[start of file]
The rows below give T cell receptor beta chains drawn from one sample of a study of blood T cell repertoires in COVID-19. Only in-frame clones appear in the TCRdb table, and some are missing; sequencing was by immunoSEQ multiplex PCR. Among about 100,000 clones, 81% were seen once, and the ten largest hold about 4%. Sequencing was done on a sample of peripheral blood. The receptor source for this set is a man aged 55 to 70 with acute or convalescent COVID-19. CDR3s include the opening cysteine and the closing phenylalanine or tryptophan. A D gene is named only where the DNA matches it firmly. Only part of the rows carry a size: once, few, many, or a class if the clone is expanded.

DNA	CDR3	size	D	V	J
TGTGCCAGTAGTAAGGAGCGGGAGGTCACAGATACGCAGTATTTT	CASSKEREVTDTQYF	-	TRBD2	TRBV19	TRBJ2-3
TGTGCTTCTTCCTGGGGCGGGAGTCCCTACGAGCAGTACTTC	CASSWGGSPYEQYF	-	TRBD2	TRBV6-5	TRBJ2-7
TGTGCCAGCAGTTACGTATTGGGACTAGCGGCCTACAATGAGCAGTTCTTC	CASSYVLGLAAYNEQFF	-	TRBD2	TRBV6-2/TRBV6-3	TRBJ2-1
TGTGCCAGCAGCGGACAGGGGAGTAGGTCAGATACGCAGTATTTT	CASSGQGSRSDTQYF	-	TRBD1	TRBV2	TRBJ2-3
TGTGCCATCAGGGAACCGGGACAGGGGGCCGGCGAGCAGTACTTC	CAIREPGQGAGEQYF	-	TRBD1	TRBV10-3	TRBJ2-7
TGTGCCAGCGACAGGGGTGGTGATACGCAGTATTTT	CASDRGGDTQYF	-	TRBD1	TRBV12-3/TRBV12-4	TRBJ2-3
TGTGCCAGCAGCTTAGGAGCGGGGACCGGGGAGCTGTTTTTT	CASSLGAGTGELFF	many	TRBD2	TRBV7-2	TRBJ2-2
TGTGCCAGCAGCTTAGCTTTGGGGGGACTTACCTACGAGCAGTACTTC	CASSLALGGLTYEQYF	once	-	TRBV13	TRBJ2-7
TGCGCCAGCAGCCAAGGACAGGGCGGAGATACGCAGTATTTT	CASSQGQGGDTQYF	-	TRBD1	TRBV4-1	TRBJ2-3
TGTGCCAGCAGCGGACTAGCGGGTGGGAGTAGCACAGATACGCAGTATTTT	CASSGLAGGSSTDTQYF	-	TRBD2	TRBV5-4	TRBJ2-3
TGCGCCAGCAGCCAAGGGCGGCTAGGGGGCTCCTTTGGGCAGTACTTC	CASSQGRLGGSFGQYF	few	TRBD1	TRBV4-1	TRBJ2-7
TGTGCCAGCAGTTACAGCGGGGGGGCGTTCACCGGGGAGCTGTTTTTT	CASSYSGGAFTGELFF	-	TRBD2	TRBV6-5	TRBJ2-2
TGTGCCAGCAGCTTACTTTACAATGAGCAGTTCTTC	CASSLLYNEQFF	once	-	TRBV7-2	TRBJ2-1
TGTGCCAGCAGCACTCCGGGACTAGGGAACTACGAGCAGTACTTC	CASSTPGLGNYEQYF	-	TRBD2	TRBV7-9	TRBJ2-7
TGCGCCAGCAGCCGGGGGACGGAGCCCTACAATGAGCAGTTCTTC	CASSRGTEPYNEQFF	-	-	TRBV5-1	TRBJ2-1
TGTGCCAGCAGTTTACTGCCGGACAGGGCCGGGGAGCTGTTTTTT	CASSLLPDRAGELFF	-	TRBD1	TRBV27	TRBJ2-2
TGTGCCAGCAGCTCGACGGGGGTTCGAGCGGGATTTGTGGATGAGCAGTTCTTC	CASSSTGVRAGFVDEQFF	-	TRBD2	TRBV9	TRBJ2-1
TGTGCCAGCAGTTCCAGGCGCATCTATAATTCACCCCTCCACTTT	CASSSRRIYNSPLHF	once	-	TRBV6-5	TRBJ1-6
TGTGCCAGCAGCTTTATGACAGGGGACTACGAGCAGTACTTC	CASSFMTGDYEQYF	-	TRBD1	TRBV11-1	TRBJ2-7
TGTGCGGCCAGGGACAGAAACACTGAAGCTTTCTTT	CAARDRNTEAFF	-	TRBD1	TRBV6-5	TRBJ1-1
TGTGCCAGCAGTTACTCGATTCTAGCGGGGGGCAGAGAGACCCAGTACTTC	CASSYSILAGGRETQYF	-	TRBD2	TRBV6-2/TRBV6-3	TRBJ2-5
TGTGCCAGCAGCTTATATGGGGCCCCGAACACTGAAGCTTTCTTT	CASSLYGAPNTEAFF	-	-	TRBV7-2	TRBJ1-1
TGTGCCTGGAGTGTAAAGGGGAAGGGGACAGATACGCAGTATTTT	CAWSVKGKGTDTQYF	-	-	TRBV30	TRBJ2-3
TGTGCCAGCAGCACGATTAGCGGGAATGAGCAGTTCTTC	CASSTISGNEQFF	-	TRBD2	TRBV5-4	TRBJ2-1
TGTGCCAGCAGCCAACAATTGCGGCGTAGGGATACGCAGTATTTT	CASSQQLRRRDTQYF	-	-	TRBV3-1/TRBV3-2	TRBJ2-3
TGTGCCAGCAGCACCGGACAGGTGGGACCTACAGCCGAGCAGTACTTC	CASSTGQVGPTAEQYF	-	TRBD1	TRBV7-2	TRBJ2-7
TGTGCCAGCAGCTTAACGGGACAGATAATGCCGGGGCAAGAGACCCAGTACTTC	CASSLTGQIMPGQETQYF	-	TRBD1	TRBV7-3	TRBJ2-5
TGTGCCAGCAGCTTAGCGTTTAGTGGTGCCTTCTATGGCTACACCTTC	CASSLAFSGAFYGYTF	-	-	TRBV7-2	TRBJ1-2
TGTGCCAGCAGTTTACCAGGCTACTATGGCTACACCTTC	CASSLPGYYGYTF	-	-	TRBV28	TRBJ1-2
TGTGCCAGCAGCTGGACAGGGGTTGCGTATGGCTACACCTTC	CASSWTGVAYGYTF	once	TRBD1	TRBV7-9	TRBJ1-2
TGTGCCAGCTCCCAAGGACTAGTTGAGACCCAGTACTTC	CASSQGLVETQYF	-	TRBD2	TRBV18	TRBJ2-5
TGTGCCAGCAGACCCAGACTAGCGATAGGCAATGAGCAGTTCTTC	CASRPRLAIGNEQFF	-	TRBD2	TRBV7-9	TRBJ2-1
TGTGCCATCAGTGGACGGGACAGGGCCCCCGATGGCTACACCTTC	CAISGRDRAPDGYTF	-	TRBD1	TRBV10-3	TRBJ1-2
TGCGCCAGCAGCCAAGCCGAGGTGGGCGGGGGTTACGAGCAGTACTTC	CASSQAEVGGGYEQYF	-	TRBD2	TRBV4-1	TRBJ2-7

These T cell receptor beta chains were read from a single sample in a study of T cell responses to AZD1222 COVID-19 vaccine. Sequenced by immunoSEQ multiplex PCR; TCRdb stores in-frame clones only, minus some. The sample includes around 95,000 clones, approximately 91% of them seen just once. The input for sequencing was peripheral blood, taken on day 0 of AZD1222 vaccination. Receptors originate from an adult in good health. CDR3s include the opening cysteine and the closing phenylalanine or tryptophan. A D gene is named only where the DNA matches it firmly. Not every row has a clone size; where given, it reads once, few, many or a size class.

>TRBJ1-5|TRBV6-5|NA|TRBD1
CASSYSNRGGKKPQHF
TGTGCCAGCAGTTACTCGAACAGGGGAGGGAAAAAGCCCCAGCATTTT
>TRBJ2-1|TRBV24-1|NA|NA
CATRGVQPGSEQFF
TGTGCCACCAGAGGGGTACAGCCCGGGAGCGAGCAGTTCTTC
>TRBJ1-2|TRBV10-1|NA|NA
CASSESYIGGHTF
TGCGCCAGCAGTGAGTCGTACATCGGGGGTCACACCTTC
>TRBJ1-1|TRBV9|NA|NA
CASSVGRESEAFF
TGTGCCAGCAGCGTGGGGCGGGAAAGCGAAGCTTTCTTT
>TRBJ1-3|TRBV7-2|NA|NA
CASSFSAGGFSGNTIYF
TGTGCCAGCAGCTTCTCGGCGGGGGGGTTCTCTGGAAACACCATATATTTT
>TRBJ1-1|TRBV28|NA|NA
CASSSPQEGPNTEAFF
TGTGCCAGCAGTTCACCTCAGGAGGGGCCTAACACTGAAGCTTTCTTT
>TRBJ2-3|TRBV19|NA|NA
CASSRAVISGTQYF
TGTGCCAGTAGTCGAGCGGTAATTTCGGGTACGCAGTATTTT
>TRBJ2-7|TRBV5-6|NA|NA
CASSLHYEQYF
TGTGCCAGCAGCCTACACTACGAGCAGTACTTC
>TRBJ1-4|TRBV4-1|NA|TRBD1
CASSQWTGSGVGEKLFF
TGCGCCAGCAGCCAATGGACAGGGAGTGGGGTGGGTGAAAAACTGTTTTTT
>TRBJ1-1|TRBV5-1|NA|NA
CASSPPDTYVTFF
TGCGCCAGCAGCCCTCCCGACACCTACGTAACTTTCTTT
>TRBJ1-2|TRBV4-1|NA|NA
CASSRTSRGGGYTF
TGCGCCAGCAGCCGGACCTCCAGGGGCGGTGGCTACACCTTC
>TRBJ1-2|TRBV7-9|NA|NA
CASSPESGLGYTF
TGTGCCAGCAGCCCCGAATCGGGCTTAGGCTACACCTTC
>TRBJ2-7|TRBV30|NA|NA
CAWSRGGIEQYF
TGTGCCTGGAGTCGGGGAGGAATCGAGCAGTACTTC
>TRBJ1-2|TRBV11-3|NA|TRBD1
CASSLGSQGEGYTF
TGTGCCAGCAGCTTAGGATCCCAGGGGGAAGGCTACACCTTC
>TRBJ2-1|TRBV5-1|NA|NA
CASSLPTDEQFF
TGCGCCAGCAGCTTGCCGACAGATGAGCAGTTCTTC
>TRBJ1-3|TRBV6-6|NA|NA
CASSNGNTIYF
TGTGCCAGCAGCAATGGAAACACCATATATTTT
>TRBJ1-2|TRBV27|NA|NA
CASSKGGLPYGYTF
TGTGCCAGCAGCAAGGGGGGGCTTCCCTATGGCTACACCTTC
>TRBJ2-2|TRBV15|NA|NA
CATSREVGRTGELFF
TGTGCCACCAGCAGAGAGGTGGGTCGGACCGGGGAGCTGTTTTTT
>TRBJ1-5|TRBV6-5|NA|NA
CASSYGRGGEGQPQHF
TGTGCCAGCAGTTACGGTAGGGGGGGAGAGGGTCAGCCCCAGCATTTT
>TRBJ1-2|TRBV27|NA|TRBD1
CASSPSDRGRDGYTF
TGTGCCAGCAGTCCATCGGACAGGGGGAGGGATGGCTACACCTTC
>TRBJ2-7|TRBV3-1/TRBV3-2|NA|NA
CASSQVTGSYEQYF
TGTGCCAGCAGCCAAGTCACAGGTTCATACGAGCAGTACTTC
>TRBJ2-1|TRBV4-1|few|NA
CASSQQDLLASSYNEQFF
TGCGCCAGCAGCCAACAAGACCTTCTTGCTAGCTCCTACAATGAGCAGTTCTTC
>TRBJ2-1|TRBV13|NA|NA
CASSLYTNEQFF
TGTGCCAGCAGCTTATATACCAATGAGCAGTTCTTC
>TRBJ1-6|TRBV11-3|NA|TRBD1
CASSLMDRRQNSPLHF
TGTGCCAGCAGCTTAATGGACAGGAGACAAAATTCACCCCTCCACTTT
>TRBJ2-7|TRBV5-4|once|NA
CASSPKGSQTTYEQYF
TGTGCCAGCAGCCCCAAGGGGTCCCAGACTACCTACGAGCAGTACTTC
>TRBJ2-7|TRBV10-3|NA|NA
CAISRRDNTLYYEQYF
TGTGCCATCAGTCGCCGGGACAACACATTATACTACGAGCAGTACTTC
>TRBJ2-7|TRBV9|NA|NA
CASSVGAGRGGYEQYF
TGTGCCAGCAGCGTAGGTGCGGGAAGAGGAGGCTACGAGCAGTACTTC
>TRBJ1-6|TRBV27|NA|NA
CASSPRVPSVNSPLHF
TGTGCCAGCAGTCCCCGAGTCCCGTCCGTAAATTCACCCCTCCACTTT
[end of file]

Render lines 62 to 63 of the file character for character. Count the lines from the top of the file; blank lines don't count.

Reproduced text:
>TRBJ1-4|TRBV4-1|NA|TRBD1
CASSQWTGSGVGEKLFF